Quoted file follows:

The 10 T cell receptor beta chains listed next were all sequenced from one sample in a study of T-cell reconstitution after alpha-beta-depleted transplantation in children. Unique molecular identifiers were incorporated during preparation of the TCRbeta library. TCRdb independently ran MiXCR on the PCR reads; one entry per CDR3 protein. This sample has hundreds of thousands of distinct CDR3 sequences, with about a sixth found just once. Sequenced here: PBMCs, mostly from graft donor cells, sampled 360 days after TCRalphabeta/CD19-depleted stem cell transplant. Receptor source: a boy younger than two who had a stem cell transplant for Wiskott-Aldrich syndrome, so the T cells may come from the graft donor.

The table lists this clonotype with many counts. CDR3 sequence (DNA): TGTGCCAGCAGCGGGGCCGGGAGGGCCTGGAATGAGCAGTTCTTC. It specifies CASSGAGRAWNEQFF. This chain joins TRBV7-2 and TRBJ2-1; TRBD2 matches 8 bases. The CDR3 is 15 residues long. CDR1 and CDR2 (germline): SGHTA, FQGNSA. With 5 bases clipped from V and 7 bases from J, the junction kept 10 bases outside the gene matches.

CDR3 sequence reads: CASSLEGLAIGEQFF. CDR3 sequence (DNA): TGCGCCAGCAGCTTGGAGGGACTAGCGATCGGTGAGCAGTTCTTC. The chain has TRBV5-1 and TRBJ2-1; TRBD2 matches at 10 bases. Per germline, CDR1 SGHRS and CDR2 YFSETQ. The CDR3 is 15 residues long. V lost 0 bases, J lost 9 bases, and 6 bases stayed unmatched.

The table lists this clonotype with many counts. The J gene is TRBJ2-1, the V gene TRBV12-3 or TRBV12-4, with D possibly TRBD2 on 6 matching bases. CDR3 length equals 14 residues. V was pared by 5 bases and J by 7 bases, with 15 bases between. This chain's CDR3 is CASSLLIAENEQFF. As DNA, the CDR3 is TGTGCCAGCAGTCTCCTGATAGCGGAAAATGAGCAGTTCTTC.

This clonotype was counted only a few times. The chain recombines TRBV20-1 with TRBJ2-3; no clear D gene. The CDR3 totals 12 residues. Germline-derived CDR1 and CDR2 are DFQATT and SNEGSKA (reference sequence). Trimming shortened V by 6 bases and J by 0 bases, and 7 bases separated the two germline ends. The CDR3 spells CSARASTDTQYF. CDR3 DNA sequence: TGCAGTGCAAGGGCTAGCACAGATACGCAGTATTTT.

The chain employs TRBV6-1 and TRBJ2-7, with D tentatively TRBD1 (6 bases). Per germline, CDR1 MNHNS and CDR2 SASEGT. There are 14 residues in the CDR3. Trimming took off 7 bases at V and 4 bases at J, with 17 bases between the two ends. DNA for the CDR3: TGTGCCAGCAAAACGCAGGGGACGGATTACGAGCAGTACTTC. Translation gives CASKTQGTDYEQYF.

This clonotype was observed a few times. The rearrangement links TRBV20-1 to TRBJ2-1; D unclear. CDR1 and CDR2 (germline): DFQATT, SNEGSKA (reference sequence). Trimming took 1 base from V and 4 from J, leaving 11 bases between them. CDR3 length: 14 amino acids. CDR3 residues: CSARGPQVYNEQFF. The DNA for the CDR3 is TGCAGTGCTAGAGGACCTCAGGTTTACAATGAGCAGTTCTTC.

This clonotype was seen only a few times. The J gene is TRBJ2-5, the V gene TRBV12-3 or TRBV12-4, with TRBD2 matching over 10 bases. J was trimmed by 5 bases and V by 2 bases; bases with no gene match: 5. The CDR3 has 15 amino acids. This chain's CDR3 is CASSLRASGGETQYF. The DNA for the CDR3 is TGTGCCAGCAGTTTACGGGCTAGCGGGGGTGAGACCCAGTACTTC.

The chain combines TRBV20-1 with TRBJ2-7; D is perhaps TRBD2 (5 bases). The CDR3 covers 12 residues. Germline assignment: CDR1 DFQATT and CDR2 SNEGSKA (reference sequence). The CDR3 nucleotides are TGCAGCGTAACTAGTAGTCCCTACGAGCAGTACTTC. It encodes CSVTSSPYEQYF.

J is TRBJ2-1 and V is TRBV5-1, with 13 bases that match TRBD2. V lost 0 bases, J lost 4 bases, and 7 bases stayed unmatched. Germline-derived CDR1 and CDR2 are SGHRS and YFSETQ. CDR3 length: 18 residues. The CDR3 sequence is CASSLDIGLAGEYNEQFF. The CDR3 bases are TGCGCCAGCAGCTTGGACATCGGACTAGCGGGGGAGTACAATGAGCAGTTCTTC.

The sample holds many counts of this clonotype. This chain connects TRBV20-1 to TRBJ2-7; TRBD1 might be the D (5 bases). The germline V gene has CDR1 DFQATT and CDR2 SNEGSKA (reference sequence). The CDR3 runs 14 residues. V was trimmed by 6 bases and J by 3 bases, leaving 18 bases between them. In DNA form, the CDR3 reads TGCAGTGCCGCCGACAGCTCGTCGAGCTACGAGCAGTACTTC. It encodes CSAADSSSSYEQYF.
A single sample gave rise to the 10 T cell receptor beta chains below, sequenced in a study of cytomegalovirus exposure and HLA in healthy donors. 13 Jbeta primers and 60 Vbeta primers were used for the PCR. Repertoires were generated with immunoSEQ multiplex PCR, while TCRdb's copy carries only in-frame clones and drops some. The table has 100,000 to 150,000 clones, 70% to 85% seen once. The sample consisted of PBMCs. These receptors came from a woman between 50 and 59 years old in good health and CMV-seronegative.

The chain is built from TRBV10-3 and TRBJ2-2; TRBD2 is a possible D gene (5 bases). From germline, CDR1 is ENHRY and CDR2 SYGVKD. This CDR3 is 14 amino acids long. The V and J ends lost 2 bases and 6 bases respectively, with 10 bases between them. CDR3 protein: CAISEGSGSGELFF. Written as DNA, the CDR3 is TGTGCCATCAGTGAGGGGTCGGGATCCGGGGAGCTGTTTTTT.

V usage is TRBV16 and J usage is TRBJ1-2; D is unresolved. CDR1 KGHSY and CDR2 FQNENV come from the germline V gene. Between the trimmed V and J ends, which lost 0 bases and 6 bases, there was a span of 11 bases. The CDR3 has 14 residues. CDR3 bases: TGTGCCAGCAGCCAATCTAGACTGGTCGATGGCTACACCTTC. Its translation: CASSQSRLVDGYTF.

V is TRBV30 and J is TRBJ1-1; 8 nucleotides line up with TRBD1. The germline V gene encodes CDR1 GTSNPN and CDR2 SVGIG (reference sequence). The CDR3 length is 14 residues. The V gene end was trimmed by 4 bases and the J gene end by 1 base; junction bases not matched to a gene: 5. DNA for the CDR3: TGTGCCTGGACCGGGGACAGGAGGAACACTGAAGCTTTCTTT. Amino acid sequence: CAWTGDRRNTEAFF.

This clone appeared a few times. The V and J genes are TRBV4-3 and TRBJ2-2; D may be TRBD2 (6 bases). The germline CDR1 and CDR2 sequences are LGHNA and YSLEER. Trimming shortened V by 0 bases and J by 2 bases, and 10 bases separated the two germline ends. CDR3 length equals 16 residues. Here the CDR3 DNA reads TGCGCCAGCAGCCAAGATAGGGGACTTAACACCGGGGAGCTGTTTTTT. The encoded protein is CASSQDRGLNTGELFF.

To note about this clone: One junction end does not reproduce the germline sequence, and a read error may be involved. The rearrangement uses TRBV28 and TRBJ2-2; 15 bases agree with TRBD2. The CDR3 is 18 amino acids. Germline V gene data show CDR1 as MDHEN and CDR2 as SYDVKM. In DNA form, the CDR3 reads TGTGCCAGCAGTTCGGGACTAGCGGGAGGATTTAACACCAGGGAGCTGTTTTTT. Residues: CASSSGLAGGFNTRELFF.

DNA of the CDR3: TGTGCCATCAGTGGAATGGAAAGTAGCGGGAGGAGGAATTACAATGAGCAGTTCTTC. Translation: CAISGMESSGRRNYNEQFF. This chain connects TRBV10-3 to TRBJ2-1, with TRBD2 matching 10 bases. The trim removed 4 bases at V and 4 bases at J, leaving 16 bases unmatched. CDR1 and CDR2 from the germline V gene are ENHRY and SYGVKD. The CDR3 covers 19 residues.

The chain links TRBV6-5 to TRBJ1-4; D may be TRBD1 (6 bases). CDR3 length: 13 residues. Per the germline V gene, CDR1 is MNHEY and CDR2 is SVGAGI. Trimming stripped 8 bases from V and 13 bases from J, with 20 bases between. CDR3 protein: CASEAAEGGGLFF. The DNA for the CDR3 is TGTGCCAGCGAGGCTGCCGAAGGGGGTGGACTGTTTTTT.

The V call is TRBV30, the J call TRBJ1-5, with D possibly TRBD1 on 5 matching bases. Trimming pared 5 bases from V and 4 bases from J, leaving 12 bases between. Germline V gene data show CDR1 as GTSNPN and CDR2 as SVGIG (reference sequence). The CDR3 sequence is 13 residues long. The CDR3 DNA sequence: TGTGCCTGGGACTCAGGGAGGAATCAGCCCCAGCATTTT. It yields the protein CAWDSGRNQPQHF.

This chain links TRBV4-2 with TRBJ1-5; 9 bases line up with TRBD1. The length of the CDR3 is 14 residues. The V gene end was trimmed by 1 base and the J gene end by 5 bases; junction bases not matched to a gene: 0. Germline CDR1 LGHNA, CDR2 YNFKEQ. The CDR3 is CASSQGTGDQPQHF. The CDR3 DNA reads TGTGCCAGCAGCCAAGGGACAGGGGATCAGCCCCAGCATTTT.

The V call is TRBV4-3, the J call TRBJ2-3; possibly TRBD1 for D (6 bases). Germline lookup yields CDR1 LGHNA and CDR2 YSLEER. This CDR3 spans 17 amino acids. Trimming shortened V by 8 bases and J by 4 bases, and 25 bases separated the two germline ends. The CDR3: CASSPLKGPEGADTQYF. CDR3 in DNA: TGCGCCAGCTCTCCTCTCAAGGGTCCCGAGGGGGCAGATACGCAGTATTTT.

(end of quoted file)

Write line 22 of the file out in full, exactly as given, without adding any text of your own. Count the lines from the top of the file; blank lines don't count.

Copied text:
The V call is TRBV4-3, the J call TRBJ2-3; possibly TRBD1 for D (6 bases). Germline lookup yields CDR1 LGHNA and CDR2 YSLEER. This CDR3 spans 17 amino acids. Trimming shortened V by 8 bases and J by 4 bases, and 25 bases separated the two germline ends. The CDR3: CASSPLKGPEGADTQYF. CDR3 in DNA: TGCGCCAGCTCTCCTCTCAAGGGTCCCGAGGGGGCAGATACGCAGTATTTT.